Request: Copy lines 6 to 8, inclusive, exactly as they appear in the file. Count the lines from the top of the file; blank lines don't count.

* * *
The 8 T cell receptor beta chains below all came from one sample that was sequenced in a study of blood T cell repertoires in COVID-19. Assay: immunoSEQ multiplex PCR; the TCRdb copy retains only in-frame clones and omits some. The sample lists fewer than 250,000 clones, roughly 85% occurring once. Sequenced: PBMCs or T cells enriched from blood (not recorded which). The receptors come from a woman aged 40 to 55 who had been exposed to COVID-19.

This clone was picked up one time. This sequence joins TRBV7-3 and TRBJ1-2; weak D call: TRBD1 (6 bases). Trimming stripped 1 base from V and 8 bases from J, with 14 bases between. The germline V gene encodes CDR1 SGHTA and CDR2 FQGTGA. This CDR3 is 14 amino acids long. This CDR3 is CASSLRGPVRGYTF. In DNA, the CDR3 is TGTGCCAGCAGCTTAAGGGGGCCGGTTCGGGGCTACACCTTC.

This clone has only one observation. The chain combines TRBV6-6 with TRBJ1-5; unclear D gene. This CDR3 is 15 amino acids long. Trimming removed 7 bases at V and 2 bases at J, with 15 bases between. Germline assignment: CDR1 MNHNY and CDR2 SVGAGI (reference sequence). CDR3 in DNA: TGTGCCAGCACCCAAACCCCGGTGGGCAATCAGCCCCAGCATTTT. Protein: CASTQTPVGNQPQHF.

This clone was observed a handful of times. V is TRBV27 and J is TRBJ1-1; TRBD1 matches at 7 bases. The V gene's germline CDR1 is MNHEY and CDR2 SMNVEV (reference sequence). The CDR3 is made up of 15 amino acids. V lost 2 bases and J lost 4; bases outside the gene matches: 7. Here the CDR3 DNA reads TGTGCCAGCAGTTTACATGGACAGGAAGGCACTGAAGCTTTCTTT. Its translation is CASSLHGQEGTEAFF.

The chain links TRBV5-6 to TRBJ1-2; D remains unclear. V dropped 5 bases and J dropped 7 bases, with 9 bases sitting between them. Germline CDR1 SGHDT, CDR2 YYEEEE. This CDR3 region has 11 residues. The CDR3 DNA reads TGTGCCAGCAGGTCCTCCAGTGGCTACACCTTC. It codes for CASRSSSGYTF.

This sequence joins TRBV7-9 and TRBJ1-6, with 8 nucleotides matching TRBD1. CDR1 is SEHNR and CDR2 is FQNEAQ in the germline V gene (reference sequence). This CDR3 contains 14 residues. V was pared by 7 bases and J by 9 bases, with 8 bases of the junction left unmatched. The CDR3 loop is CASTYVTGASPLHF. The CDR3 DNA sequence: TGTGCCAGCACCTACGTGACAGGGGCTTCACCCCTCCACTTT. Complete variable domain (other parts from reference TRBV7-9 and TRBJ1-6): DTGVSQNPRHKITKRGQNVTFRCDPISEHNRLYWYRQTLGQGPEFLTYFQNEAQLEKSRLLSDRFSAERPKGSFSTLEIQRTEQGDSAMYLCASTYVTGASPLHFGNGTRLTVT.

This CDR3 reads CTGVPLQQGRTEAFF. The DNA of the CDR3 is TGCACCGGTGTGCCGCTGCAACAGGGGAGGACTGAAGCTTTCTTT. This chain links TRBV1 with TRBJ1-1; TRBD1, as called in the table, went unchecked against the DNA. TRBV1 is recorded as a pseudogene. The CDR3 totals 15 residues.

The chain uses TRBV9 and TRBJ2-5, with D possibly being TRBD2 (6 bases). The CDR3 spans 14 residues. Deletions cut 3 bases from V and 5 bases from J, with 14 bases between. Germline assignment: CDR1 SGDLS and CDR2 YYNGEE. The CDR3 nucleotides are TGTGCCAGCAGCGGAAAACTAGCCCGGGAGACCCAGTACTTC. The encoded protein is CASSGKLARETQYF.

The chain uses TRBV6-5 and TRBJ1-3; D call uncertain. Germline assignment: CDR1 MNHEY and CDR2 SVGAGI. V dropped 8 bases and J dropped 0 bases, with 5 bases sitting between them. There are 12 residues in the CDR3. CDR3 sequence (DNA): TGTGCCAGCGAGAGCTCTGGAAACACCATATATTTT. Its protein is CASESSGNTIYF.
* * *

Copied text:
This sequence joins TRBV7-9 and TRBJ1-6, with 8 nucleotides matching TRBD1. CDR1 is SEHNR and CDR2 is FQNEAQ in the germline V gene (reference sequence). This CDR3 contains 14 residues. V was pared by 7 bases and J by 9 bases, with 8 bases of the junction left unmatched. The CDR3 loop is CASTYVTGASPLHF. The CDR3 DNA sequence: TGTGCCAGCACCTACGTGACAGGGGCTTCACCCCTCCACTTT. Complete variable domain (other parts from reference TRBV7-9 and TRBJ1-6): DTGVSQNPRHKITKRGQNVTFRCDPISEHNRLYWYRQTLGQGPEFLTYFQNEAQLEKSRLLSDRFSAERPKGSFSTLEIQRTEQGDSAMYLCASTYVTGASPLHFGNGTRLTVT.

This CDR3 reads CTGVPLQQGRTEAFF. The DNA of the CDR3 is TGCACCGGTGTGCCGCTGCAACAGGGGAGGACTGAAGCTTTCTTT. This chain links TRBV1 with TRBJ1-1; TRBD1, as called in the table, went unchecked against the DNA. TRBV1 is recorded as a pseudogene. The CDR3 totals 15 residues.

The chain uses TRBV9 and TRBJ2-5, with D possibly being TRBD2 (6 bases). The CDR3 spans 14 residues. Deletions cut 3 bases from V and 5 bases from J, with 14 bases between. Germline assignment: CDR1 SGDLS and CDR2 YYNGEE. The CDR3 nucleotides are TGTGCCAGCAGCGGAAAACTAGCCCGGGAGACCCAGTACTTC. The encoded protein is CASSGKLARETQYF.